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U.S. Secretary Of Education Visits North Park Elementary School On Friday, April 28

U.S. Secretary of Education Betsy DeVos traveled to San Bernardino on Friday to visit North Park Elementary School and show her support for the students and staff impacted by the April 10 tragedy that claimed the life of a teacher and 8-year-old student and wounded a classmate.

DeVos spent time eating lunch with students and read the Dr. Seuss book “Oh, the Places You’ll Go!” to a kindergarten class. She visited several classrooms, met with North Park teachers and staff, and toured the North Park campus. Then DeVos met privately with the families of special education teacher Karen Smith, who was killed on April 10, and fourth-grade student Nolan Brandy, who was wounded in the same incident. The family of student Jonathan Martinez, who lost his life that day, could not attend because they are still in Mexico following Jonathan’s burial in his native Durango.

DeVos’ visit to San Bernardino lasted more than an hour. DeVos saw the exemplary work being done to educate the school’s 530 students and was briefed on the various ways North Park and the San Bernardino City Unified School District are supporting children, families, and employees in the aftermath of the April 10 shooting.

Secretary DeVos’ visit came at the invitation of District Superintendent Dr. Dale Marsden, with whom she spoke in the immediate wake of the April 10 tragedy. The Department of Education remains in close coordination with the school and District to provide needed support and resources.

“My heart aches for the children and families impacted by this senseless tragedy, but my spirit soared to see the resiliency of the students and staff. It is clear this school community has rallied together to care for every child and for each other,” DeVos said following her visit. “I want to commend the entire North Park Elementary and San Bernardino Unified District team for the nurturing environment they’ve created and for continuing undeterred with the important mission of educating the rising generation.”

DeVos’ visit signifies her commitment to public education and her support for the North Park students and staff, Marsden said. And, it also gave the District an opportunity to show DeVos North Park’s exemplary academic programs, which include Accelerated Kindergarten for gifted students and special day classes for students with unique learning needs.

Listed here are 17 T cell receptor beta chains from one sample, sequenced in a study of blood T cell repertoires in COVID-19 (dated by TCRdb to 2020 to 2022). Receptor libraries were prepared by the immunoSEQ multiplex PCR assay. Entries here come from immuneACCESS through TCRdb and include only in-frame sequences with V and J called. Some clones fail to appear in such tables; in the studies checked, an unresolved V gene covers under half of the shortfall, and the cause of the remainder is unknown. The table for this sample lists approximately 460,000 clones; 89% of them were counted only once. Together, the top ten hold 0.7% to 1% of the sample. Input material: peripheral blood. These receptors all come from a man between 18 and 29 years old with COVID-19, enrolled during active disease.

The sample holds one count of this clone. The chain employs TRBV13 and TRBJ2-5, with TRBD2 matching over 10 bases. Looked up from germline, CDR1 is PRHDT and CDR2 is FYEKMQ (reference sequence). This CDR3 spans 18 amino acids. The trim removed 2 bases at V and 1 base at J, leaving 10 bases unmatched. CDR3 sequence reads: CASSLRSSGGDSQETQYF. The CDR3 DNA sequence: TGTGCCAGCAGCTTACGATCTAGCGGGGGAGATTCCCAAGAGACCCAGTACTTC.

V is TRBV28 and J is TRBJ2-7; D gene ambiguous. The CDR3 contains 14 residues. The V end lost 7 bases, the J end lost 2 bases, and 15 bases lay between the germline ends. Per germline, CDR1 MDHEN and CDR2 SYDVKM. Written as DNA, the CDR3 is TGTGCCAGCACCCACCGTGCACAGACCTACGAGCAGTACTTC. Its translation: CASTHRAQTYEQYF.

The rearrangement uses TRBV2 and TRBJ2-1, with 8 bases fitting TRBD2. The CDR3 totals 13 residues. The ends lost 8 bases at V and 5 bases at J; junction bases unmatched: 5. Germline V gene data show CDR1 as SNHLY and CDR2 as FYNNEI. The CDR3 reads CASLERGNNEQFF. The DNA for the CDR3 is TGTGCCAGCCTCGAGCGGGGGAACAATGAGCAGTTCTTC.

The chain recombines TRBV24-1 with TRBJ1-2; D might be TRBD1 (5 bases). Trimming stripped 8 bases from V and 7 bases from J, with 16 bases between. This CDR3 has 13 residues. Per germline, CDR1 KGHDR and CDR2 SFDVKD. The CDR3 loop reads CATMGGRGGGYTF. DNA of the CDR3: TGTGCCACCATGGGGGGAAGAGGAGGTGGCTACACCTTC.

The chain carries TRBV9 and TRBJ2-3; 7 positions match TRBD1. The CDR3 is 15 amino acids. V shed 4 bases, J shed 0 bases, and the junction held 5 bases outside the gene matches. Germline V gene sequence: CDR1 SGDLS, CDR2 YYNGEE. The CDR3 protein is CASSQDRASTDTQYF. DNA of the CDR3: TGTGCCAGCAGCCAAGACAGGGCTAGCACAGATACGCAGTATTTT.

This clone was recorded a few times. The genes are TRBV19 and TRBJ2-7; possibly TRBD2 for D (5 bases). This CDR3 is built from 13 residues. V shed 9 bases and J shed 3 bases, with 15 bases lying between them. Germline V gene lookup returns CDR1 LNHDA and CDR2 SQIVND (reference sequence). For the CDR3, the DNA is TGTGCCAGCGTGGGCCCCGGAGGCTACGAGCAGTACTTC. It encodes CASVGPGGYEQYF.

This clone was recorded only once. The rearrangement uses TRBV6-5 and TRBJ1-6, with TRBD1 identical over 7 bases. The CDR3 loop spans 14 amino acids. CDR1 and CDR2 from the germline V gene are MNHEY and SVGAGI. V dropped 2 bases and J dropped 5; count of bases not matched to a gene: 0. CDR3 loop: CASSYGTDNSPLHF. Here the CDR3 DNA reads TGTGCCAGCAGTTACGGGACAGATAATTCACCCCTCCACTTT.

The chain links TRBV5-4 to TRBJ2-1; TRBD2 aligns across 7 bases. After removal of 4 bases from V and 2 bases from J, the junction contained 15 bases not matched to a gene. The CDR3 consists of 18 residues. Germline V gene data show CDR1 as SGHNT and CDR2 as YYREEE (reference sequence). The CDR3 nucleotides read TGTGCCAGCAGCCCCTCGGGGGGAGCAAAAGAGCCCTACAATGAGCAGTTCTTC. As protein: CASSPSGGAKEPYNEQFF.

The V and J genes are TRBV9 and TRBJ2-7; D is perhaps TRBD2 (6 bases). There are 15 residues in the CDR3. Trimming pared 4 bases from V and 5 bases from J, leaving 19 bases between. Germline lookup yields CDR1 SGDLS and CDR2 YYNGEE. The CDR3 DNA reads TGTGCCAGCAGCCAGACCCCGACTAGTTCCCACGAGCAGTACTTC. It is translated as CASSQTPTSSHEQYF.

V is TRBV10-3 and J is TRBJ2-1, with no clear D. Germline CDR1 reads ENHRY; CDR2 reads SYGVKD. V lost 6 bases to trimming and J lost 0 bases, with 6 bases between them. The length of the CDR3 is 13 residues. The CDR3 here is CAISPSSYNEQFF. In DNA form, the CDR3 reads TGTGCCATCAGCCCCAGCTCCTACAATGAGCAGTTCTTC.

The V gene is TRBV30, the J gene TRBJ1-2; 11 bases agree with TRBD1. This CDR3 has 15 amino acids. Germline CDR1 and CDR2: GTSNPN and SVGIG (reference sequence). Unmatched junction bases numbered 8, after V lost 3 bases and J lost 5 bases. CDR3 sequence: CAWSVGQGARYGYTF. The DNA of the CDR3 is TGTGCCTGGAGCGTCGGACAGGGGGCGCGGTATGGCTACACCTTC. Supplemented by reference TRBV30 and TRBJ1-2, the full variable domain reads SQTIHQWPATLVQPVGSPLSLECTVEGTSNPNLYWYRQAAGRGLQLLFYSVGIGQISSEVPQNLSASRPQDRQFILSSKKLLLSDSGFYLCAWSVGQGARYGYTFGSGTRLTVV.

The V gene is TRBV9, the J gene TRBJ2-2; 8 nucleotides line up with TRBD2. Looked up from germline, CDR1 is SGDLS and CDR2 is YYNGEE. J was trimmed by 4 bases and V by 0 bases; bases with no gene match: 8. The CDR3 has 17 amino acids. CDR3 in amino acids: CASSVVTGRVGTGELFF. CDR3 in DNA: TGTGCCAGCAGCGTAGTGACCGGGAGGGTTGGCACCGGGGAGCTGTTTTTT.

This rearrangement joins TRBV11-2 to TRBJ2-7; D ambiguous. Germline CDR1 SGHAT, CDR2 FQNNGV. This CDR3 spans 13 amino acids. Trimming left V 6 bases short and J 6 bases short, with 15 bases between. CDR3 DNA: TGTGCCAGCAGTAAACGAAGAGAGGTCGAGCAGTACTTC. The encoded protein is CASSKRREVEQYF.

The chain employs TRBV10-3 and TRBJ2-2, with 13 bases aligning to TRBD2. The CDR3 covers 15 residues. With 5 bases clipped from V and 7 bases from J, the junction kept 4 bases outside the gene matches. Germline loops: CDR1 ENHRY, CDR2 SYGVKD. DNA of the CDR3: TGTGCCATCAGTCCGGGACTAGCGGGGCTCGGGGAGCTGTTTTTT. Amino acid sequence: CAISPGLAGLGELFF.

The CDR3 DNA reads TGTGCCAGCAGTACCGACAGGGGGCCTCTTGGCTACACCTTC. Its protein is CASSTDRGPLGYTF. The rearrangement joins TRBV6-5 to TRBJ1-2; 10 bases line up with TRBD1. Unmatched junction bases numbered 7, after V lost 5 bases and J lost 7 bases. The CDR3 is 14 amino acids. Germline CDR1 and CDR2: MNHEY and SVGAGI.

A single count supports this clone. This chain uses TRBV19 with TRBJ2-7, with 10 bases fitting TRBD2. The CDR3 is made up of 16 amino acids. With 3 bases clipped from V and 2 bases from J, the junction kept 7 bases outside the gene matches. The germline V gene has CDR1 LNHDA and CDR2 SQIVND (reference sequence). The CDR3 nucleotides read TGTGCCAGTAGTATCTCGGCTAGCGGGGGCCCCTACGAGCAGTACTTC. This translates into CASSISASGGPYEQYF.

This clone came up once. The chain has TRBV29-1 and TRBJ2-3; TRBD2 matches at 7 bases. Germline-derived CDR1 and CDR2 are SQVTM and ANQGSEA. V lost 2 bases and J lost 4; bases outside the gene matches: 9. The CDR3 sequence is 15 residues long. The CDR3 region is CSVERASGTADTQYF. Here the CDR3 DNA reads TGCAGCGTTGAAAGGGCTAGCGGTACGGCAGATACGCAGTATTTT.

“Education Secretary Betsy DeVos showed our community she truly cares about the safety and wellbeing of our students,” Marsden said. “We’re very proud to share with her North Park’s mission, which has always been to focus on the academic and social needs of all students, especially now more than ever.”

Following her visit to North Park, DeVos spent time personally speaking with the Smith and Brandy families. She was especially delighted to meet Nolan Brandy, who was accompanied by his parents.

“It was inspiring to hear about the wonderful lives Karen and Jonathan led and to witness the incredible strength Nolan has shown,” DeVos said. “While life at North Park will never be exactly the same, I have no doubt the students and staff will continue to exemplify the remarkable spirits of those who were lost.”

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Trump Administration Kills Michelle Obama’s ‘Let Girls Learn’ Program

Publishers Corner, Clifton Harris, Publisher of The San Bernardino AMERICAN News, Email: This email address is being protected from spambots. You need JavaScript enabled to view it.

Unlike Melania Trump, Michelle Obama really did stuff as the first lady. She pushed an initiative promoting fitness and healthy eating for kids called “Let’s Move!” She also started the Reach Higher Initiative, which encouraged students to continue their education beyond high school.

In 2015, President Barack Obama and the first lady launched Let Girls Learn, a federal-government initiative to help girls in developing countries around the world go to school and stay in school. It was not only an attempt to help girls whose educational needs might be overlooked, but also an opportunity to empower those young women.

Well, the evil king has seen enough, and this raggedy-ass administration is doing away with Let Girls Learn because it is demented and vile. CNN reports that the program will cease operation immediately, according to an internal document that was sent to Peace Corps employees.

“Moving forward, we will not continue to use the ‘Let Girls Learn’ brand or maintain a stand-alone program,” the email sent to Peace Corps employees this week by the agency’s acting director, Sheila Crowley, read. Let Girls Learn was an intergovernmental initiative run by the Peace Corps and the U.S. Agency for International Development.

“‘Let Girls Learn’ provided a platform to showcase Peace Corps’ strength in community development, shining a bright light on the work of our Volunteers all over the world,” Crowley wrote. “We are so proud of what ‘Let Girls Learn’ accomplished and we have all of you to thank for this success.”

A spokesman for the Peace Corps told CNN on Monday that the agency would continue its efforts to promote girls’ education.

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What the Next 100 Days of the Trump Administration Should Look Like

A few days ago the Trump Administration passed the 100 day milestone, and I can’t help but think, “So what?” Yes, there are many symbolic interpretations to be taken from this time-honored tradition. But I challenge you: does it really matter? Is our republic so weak as to rely, so heavily on what a man can do in an arbitrary set of days? Our founders never envisioned this in the role of the Executive Branch. Their expectations for government more broadly were never so ambitious. They were going for progression, not perfection. And for that reason, I’m hopeful for our nation. So the better question the President, his allies and the Congress should be asking is: What does Day 101 look like?